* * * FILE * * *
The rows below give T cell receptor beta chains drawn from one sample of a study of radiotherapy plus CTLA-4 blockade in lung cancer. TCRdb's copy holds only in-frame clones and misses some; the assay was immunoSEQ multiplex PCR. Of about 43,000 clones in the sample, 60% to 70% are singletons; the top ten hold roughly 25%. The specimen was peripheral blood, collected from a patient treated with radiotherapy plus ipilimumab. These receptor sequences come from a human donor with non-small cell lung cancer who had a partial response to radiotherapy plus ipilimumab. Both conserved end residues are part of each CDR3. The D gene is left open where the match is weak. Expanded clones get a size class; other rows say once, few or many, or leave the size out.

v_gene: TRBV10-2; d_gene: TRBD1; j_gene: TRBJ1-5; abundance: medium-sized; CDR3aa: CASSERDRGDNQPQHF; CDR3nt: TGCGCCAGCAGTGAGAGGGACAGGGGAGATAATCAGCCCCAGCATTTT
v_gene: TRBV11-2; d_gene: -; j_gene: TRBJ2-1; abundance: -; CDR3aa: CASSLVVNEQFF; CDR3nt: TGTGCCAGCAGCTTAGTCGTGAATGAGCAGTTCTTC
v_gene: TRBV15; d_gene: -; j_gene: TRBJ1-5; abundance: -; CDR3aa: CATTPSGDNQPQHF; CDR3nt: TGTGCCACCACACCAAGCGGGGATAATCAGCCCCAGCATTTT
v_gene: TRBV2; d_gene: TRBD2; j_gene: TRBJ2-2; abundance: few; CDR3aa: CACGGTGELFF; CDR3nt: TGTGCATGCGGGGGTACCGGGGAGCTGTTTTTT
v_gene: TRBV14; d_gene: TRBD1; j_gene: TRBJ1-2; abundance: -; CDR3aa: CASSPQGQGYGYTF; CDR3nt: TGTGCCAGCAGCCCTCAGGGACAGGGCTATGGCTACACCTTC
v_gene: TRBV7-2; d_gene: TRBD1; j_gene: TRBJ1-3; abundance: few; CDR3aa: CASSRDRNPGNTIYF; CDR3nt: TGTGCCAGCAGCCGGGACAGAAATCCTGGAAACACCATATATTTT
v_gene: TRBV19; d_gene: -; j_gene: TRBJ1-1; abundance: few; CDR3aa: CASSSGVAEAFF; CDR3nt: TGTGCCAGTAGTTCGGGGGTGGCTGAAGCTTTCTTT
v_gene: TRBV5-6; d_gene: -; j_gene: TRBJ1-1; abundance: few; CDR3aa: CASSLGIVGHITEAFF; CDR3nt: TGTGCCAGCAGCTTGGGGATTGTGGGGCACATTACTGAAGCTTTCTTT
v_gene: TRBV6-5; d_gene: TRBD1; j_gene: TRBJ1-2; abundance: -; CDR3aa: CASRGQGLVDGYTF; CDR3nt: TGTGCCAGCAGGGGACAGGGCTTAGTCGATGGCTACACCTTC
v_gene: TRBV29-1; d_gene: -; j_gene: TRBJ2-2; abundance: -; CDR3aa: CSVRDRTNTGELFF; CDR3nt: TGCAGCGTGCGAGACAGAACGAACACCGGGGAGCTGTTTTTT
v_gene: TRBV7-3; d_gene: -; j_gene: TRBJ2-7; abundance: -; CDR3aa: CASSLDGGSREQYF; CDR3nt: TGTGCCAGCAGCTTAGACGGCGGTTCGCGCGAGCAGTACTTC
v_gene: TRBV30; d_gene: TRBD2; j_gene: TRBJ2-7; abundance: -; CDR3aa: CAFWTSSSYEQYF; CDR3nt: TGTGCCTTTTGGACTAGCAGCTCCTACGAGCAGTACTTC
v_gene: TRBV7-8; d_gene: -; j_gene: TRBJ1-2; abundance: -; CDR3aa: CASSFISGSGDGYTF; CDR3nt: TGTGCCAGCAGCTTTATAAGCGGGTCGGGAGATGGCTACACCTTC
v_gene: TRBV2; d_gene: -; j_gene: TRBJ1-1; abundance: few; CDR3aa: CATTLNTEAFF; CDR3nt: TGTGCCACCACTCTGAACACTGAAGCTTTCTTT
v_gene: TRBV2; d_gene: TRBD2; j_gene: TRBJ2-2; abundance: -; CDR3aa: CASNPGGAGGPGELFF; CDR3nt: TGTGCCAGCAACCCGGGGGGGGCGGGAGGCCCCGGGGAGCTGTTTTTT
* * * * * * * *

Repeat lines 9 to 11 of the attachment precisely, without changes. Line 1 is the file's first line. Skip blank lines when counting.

v_gene: TRBV5-6; d_gene: -; j_gene: TRBJ1-1; abundance: few; CDR3aa: CASSLGIVGHITEAFF; CDR3nt: TGTGCCAGCAGCTTGGGGATTGTGGGGCACATTACTGAAGCTTTCTTT
v_gene: TRBV6-5; d_gene: TRBD1; j_gene: TRBJ1-2; abundance: -; CDR3aa: CASRGQGLVDGYTF; CDR3nt: TGTGCCAGCAGGGGACAGGGCTTAGTCGATGGCTACACCTTC
v_gene: TRBV29-1; d_gene: -; j_gene: TRBJ2-2; abundance: -; CDR3aa: CSVRDRTNTGELFF; CDR3nt: TGCAGCGTGCGAGACAGAACGAACACCGGGGAGCTGTTTTTT